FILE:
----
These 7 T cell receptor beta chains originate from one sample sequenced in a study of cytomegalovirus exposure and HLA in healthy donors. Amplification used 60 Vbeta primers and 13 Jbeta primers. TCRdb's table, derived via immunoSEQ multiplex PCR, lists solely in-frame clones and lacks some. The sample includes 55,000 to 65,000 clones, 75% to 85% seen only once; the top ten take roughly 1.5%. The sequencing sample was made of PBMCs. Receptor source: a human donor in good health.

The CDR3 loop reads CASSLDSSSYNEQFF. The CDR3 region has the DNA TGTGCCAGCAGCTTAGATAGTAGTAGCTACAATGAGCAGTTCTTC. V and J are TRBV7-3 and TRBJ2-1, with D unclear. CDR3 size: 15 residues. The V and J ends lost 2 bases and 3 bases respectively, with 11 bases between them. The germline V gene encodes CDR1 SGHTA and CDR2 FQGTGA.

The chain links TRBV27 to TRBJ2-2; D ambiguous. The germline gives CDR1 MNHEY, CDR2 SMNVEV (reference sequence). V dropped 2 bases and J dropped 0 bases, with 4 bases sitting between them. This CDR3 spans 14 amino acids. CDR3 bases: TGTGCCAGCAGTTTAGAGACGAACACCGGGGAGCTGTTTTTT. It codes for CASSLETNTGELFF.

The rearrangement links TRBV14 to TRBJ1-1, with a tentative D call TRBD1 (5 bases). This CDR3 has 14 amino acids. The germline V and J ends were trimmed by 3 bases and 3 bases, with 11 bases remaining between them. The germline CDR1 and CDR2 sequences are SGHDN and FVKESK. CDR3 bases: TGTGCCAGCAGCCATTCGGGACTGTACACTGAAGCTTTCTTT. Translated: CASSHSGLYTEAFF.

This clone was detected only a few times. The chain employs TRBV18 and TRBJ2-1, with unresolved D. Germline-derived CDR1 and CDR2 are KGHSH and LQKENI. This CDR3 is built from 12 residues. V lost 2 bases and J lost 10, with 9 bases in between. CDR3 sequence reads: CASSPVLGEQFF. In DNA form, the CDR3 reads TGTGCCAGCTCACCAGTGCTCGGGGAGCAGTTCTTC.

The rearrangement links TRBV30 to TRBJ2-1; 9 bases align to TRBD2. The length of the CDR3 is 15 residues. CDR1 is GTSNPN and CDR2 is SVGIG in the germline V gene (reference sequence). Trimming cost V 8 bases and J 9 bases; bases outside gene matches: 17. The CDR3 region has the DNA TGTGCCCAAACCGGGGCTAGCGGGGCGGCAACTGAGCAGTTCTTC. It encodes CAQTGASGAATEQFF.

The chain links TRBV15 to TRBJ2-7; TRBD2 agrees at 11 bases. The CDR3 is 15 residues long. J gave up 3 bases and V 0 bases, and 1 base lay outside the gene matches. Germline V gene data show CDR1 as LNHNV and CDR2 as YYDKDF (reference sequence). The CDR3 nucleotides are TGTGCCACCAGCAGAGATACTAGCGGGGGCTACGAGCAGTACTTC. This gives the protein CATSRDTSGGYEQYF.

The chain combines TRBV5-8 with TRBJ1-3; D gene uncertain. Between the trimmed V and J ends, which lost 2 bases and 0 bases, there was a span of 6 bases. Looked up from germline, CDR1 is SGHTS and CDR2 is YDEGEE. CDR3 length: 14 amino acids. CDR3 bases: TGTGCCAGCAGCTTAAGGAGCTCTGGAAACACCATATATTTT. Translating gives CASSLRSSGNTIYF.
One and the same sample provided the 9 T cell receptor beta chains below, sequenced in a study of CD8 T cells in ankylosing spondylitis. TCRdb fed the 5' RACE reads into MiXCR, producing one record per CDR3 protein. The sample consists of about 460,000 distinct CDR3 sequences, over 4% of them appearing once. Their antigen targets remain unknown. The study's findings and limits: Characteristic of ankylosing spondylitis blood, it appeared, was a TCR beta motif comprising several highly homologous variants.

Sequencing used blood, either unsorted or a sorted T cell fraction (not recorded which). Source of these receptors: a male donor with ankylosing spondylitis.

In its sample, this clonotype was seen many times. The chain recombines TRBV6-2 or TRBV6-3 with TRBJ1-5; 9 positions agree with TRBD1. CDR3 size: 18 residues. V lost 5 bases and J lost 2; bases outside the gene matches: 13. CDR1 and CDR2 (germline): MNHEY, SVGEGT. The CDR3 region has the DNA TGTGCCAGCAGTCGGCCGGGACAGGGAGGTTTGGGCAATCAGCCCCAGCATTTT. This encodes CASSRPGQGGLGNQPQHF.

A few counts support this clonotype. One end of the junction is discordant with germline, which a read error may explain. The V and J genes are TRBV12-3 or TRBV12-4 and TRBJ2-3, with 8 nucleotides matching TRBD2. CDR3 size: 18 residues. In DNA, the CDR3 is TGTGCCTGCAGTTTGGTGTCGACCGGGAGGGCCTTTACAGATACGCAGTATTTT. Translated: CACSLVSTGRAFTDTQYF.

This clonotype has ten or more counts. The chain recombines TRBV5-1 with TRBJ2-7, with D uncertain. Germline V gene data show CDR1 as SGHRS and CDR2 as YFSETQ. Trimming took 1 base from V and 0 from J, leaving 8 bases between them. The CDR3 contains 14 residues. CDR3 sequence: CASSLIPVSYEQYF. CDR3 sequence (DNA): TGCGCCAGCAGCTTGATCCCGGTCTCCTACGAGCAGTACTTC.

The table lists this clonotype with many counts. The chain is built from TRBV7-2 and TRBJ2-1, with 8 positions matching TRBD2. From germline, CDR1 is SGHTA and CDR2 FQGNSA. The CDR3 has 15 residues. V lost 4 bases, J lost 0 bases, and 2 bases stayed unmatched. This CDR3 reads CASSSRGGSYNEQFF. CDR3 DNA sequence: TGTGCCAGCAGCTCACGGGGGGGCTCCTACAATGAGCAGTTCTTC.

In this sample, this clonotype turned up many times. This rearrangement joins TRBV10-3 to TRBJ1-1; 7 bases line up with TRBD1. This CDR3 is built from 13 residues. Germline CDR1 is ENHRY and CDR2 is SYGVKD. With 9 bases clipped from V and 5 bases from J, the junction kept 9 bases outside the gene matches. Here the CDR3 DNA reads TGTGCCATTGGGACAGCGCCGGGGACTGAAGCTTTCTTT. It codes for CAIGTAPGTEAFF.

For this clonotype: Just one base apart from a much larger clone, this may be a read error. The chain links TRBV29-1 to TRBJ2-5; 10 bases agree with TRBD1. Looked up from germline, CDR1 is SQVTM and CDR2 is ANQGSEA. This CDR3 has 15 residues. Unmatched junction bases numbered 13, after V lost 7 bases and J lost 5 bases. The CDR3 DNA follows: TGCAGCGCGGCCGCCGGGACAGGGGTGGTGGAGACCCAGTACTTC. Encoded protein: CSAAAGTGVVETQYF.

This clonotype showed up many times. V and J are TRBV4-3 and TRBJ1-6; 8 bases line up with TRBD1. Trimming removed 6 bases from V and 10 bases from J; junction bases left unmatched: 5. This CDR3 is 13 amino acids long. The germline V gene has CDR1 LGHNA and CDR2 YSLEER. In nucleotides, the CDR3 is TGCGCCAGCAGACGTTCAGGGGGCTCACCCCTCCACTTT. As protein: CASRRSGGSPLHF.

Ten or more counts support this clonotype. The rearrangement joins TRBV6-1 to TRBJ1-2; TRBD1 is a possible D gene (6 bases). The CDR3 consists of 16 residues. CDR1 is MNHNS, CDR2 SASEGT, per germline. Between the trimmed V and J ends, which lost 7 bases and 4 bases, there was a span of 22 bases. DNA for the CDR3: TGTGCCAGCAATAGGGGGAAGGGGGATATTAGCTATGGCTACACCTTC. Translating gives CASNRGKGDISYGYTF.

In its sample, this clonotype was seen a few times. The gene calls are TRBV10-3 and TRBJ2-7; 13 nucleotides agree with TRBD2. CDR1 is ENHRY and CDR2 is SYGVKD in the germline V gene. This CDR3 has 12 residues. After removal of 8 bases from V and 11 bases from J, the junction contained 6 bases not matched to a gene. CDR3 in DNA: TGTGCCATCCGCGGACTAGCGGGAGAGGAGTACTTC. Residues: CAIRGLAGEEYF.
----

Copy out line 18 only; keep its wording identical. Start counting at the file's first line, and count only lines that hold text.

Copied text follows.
Ten or more counts support this clonotype. The rearrangement joins TRBV6-1 to TRBJ1-2; TRBD1 is a possible D gene (6 bases). The CDR3 consists of 16 residues. CDR1 is MNHNS, CDR2 SASEGT, per germline. Between the trimmed V and J ends, which lost 7 bases and 4 bases, there was a span of 22 bases. DNA for the CDR3: TGTGCCAGCAATAGGGGGAAGGGGGATATTAGCTATGGCTACACCTTC. Translating gives CASNRGKGDISYGYTF.